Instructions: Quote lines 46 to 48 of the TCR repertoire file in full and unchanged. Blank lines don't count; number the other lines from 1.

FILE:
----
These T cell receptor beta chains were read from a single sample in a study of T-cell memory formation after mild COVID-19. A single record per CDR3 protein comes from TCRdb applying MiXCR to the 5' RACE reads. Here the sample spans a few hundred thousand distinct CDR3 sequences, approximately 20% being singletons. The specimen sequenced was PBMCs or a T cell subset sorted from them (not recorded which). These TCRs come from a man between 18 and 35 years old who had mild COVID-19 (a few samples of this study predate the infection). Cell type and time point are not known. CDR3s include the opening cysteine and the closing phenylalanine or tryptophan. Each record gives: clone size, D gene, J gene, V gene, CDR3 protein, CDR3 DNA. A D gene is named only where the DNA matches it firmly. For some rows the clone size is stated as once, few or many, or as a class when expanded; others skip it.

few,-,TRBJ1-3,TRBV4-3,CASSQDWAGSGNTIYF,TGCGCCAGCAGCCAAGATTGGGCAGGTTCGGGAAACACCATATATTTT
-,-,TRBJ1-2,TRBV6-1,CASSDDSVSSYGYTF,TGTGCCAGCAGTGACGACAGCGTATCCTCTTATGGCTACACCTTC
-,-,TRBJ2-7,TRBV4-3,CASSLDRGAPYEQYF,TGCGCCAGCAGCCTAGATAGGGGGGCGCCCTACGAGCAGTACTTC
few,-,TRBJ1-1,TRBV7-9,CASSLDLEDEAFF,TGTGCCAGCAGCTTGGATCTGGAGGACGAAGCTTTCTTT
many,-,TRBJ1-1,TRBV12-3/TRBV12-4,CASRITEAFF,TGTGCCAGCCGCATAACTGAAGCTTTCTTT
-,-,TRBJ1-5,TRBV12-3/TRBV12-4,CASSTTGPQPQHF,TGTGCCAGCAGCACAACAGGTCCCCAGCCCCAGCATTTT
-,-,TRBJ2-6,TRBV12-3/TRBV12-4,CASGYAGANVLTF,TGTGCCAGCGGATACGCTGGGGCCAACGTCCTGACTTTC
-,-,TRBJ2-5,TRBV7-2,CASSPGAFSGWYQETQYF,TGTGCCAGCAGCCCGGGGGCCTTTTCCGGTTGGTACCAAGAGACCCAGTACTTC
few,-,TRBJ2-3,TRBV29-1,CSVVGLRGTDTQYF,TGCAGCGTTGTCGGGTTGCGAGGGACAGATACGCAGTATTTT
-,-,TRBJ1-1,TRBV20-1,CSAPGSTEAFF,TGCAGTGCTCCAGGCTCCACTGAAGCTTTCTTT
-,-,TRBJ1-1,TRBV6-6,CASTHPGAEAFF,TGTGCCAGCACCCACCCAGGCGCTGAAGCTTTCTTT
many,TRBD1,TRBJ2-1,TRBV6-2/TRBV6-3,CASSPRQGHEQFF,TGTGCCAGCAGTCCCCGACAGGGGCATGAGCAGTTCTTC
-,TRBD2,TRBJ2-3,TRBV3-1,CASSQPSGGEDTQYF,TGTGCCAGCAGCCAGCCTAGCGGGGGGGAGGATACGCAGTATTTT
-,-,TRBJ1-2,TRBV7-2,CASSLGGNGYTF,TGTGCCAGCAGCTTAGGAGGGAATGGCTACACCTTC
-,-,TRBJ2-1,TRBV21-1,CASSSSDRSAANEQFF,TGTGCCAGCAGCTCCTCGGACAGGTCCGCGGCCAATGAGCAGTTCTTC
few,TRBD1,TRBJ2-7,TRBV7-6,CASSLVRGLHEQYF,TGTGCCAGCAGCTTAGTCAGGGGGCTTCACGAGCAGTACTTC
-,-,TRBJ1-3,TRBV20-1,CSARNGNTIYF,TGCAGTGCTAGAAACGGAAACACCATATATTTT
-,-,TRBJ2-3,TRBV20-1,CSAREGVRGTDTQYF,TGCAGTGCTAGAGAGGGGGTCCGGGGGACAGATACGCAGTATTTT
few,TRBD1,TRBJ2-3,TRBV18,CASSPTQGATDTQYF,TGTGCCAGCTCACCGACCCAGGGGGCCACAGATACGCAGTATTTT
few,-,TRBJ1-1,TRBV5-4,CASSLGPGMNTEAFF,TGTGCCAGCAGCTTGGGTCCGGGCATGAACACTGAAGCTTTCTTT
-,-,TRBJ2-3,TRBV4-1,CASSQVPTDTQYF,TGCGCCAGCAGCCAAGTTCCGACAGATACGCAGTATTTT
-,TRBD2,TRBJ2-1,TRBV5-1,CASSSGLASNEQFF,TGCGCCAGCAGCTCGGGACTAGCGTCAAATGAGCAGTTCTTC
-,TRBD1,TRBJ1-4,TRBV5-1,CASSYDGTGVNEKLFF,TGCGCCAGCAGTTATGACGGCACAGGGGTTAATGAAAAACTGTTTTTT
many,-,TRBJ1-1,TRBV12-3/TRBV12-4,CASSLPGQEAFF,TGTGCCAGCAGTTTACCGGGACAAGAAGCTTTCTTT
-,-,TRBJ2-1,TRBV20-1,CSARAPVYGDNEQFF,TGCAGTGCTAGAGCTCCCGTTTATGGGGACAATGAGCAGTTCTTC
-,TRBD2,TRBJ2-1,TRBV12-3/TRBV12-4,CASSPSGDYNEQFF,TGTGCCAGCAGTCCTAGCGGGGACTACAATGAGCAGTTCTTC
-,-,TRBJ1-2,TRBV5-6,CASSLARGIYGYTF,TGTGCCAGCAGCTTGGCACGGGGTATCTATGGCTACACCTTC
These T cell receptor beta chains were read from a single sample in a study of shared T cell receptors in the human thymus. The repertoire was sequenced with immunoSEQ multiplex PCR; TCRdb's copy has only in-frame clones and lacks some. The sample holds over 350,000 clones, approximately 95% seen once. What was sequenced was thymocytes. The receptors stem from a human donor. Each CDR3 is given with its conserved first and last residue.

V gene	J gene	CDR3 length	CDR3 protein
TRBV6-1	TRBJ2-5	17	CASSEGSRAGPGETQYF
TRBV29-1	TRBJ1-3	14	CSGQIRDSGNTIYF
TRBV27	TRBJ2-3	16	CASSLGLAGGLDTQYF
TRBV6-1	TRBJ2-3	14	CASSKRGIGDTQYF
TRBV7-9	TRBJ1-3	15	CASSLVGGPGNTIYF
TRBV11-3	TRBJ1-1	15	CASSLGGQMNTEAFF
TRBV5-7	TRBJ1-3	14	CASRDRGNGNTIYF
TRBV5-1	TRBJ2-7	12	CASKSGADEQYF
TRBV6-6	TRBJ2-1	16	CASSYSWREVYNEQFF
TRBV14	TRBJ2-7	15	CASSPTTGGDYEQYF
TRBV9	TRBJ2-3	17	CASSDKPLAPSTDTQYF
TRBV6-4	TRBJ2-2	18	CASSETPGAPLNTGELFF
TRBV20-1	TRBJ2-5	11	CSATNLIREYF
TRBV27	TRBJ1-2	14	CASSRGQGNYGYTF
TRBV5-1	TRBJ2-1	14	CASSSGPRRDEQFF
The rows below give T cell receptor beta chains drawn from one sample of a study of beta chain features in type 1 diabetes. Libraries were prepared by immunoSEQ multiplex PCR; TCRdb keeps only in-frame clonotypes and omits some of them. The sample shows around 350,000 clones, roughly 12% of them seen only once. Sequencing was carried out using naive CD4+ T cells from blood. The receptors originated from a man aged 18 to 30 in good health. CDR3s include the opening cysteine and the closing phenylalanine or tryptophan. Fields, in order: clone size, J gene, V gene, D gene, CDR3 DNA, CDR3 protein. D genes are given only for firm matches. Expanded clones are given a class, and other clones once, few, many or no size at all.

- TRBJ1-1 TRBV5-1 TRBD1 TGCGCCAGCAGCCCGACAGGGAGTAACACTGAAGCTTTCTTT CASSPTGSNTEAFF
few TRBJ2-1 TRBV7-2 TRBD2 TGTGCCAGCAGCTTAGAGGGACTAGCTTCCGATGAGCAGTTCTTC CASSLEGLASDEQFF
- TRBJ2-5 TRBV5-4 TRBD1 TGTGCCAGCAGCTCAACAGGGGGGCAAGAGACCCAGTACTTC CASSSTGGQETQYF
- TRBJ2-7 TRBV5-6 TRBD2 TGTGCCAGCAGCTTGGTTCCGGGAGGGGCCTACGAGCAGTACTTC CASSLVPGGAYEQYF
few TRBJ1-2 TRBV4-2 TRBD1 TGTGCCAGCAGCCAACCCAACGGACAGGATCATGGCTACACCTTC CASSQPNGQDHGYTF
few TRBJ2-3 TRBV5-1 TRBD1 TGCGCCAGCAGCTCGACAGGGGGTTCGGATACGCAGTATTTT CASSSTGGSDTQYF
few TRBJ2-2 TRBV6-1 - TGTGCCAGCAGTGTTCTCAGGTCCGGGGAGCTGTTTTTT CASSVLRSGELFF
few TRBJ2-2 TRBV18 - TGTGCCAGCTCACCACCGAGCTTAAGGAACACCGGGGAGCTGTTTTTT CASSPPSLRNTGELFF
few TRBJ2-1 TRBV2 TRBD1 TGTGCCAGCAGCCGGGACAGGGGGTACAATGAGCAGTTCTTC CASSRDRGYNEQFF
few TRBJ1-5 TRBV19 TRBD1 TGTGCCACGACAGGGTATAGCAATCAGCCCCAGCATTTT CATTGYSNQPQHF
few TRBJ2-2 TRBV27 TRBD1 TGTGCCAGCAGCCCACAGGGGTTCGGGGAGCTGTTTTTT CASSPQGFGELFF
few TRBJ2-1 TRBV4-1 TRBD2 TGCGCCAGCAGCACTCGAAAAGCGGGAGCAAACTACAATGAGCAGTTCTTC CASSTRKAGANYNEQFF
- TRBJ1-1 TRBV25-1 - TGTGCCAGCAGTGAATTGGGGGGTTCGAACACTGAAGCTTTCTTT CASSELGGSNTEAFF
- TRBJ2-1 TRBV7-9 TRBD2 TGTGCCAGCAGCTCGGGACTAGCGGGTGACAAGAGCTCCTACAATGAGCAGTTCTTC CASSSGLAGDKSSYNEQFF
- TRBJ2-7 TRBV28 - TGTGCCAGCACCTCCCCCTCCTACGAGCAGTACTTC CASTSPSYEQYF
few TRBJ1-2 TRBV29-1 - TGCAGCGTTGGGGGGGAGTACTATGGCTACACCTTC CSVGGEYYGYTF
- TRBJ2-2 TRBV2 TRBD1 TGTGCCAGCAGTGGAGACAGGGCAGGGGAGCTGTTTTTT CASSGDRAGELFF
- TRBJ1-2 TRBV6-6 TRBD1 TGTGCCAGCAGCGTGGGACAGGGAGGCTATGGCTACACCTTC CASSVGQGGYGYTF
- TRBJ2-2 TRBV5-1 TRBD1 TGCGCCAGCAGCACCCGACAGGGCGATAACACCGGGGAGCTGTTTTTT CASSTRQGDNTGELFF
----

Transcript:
The rows below give T cell receptor beta chains drawn from one sample of a study of beta chain features in type 1 diabetes. Libraries were prepared by immunoSEQ multiplex PCR; TCRdb keeps only in-frame clonotypes and omits some of them. The sample shows around 350,000 clones, roughly 12% of them seen only once. Sequencing was carried out using naive CD4+ T cells from blood. The receptors originated from a man aged 18 to 30 in good health. CDR3s include the opening cysteine and the closing phenylalanine or tryptophan. Fields, in order: clone size, J gene, V gene, D gene, CDR3 DNA, CDR3 protein. D genes are given only for firm matches. Expanded clones are given a class, and other clones once, few, many or no size at all.

- TRBJ1-1 TRBV5-1 TRBD1 TGCGCCAGCAGCCCGACAGGGAGTAACACTGAAGCTTTCTTT CASSPTGSNTEAFF
few TRBJ2-1 TRBV7-2 TRBD2 TGTGCCAGCAGCTTAGAGGGACTAGCTTCCGATGAGCAGTTCTTC CASSLEGLASDEQFF